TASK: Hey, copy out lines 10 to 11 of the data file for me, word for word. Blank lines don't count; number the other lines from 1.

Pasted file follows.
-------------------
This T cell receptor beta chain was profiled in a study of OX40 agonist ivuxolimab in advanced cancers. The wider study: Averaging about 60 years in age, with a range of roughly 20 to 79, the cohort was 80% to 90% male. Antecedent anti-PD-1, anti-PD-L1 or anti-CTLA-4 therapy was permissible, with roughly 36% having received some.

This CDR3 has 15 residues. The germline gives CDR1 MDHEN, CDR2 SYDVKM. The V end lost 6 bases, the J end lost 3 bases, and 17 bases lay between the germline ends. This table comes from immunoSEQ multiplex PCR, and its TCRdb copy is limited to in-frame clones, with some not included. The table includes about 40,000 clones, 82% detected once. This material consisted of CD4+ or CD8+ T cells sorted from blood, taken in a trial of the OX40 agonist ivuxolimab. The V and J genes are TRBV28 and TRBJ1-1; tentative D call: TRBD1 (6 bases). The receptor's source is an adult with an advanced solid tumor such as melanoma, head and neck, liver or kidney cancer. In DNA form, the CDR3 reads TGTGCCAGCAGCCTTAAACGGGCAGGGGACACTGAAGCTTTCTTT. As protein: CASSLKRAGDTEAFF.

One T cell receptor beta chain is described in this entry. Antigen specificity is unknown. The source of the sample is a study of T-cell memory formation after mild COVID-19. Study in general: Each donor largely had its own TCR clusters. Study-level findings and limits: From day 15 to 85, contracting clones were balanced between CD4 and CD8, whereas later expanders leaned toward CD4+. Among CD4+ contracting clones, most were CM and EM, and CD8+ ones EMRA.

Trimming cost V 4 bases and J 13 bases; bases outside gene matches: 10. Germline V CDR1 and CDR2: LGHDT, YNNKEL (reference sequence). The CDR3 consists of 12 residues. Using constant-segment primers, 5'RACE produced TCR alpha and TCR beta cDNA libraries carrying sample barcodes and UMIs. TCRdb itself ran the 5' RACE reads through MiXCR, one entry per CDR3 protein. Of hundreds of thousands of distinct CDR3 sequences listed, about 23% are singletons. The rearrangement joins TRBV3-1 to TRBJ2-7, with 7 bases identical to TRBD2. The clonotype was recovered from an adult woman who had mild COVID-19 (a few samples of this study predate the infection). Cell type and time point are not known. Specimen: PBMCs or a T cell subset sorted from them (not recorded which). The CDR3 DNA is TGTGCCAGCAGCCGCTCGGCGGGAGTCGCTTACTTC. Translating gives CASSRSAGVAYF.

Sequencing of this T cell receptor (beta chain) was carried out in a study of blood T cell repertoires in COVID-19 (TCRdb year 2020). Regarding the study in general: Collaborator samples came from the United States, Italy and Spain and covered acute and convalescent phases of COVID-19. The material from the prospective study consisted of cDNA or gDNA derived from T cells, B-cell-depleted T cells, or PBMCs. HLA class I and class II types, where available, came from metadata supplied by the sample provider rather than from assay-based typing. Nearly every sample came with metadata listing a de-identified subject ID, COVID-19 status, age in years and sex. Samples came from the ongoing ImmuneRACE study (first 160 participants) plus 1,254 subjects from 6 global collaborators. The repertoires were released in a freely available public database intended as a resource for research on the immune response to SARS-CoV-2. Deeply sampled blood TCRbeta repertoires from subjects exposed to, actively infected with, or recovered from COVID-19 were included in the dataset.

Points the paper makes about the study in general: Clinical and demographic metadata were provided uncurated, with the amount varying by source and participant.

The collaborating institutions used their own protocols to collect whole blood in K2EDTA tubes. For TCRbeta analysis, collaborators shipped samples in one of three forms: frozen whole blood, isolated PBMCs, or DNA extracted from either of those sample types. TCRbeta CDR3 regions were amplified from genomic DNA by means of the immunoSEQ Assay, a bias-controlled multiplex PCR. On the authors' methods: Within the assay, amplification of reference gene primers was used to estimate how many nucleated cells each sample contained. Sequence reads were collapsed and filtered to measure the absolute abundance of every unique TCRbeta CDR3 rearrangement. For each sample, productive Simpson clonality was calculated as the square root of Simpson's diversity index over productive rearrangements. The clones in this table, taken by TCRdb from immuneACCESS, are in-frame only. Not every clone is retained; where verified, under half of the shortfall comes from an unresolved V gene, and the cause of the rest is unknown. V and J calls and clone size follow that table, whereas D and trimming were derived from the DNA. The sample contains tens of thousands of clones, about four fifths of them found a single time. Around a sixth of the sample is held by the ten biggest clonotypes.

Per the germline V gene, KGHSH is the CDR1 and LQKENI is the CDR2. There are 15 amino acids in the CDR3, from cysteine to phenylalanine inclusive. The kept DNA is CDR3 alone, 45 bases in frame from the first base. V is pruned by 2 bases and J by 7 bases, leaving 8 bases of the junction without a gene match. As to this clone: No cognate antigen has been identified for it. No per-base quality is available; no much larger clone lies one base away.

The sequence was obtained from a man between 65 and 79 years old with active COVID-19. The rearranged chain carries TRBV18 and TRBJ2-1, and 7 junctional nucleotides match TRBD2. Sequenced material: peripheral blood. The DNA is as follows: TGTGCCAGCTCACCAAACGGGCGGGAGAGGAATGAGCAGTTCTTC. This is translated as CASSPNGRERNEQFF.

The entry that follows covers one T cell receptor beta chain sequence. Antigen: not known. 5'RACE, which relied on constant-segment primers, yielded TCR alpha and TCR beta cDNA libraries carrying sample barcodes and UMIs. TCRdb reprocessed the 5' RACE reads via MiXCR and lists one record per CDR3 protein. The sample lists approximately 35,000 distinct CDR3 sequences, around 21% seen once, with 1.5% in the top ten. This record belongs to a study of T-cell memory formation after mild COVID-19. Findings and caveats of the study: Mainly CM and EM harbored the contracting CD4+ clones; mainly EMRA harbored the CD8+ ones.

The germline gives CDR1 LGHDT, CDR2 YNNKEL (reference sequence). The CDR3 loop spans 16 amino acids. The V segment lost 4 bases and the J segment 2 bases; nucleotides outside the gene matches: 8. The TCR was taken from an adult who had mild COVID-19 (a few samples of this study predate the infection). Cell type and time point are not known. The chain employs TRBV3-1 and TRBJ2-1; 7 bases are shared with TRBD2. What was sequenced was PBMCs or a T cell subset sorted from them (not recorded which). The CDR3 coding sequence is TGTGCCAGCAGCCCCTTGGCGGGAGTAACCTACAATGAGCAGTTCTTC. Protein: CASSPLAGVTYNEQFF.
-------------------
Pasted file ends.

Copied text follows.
The entry that follows covers one T cell receptor beta chain sequence. Antigen: not known. 5'RACE, which relied on constant-segment primers, yielded TCR alpha and TCR beta cDNA libraries carrying sample barcodes and UMIs. TCRdb reprocessed the 5' RACE reads via MiXCR and lists one record per CDR3 protein. The sample lists approximately 35,000 distinct CDR3 sequences, around 21% seen once, with 1.5% in the top ten. This record belongs to a study of T-cell memory formation after mild COVID-19. Findings and caveats of the study: Mainly CM and EM harbored the contracting CD4+ clones; mainly EMRA harbored the CD8+ ones.

The germline gives CDR1 LGHDT, CDR2 YNNKEL (reference sequence). The CDR3 loop spans 16 amino acids. The V segment lost 4 bases and the J segment 2 bases; nucleotides outside the gene matches: 8. The TCR was taken from an adult who had mild COVID-19 (a few samples of this study predate the infection). Cell type and time point are not known. The chain employs TRBV3-1 and TRBJ2-1; 7 bases are shared with TRBD2. What was sequenced was PBMCs or a T cell subset sorted from them (not recorded which). The CDR3 coding sequence is TGTGCCAGCAGCCCCTTGGCGGGAGTAACCTACAATGAGCAGTTCTTC. Protein: CASSPLAGVTYNEQFF.